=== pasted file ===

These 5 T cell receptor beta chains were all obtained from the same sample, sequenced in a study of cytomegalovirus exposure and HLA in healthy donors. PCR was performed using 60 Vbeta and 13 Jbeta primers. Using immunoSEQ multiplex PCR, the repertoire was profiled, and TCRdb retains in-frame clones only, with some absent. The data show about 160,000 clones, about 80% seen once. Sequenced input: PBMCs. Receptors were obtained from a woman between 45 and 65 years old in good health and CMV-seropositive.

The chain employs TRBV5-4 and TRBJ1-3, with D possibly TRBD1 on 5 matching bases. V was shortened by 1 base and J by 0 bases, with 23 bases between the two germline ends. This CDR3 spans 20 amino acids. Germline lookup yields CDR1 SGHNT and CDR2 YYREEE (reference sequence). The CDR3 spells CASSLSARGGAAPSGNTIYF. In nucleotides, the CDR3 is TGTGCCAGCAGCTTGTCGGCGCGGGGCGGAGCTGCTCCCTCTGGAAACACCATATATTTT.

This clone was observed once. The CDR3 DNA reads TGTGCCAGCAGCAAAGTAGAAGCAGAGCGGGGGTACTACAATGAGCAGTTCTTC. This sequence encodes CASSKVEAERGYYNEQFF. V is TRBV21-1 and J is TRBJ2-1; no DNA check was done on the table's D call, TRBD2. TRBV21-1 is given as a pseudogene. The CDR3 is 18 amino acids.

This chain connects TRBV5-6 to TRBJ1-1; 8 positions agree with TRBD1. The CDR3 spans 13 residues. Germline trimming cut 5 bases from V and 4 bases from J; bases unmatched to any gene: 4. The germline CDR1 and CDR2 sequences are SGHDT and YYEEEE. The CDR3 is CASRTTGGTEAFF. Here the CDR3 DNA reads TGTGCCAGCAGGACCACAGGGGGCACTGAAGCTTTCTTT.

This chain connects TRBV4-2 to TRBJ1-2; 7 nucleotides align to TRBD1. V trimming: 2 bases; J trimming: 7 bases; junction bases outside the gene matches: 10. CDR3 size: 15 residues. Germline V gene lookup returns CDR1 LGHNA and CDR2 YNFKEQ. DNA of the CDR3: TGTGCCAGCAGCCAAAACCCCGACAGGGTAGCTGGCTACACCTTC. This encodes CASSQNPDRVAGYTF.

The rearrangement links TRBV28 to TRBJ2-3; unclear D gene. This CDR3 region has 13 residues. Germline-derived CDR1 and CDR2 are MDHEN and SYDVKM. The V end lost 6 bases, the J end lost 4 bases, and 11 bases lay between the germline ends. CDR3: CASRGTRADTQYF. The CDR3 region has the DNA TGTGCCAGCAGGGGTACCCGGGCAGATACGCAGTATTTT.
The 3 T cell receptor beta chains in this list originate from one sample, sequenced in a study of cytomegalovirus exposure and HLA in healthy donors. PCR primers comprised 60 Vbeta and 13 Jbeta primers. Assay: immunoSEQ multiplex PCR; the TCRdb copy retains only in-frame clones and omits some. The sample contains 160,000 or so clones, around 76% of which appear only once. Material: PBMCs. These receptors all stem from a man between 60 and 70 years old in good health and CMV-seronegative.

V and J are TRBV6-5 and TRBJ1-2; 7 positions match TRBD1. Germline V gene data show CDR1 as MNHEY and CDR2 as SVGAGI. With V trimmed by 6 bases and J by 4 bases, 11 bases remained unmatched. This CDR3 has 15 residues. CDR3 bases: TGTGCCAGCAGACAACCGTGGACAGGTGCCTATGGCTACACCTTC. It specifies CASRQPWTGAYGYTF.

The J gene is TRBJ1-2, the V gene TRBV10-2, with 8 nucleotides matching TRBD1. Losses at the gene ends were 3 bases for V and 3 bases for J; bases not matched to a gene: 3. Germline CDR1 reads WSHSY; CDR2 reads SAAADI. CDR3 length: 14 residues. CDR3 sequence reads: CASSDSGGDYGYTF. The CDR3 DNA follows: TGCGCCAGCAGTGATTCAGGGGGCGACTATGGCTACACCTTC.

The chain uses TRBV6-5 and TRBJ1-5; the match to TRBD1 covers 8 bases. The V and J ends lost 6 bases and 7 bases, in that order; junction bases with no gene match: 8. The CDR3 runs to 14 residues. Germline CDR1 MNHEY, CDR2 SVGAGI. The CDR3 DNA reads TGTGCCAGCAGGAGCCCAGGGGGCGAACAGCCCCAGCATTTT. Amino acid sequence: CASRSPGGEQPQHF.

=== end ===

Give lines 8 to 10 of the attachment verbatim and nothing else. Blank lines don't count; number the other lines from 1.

V and J are TRBV6-5 and TRBJ1-2; 7 positions match TRBD1. Germline V gene data show CDR1 as MNHEY and CDR2 as SVGAGI. With V trimmed by 6 bases and J by 4 bases, 11 bases remained unmatched. This CDR3 has 15 residues. CDR3 bases: TGTGCCAGCAGACAACCGTGGACAGGTGCCTATGGCTACACCTTC. It specifies CASRQPWTGAYGYTF.

The J gene is TRBJ1-2, the V gene TRBV10-2, with 8 nucleotides matching TRBD1. Losses at the gene ends were 3 bases for V and 3 bases for J; bases not matched to a gene: 3. Germline CDR1 reads WSHSY; CDR2 reads SAAADI. CDR3 length: 14 residues. CDR3 sequence reads: CASSDSGGDYGYTF. The CDR3 DNA follows: TGCGCCAGCAGTGATTCAGGGGGCGACTATGGCTACACCTTC.

The chain uses TRBV6-5 and TRBJ1-5; the match to TRBD1 covers 8 bases. The V and J ends lost 6 bases and 7 bases, in that order; junction bases with no gene match: 8. The CDR3 runs to 14 residues. Germline CDR1 MNHEY, CDR2 SVGAGI. The CDR3 DNA reads TGTGCCAGCAGGAGCCCAGGGGGCGAACAGCCCCAGCATTTT. Amino acid sequence: CASRSPGGEQPQHF.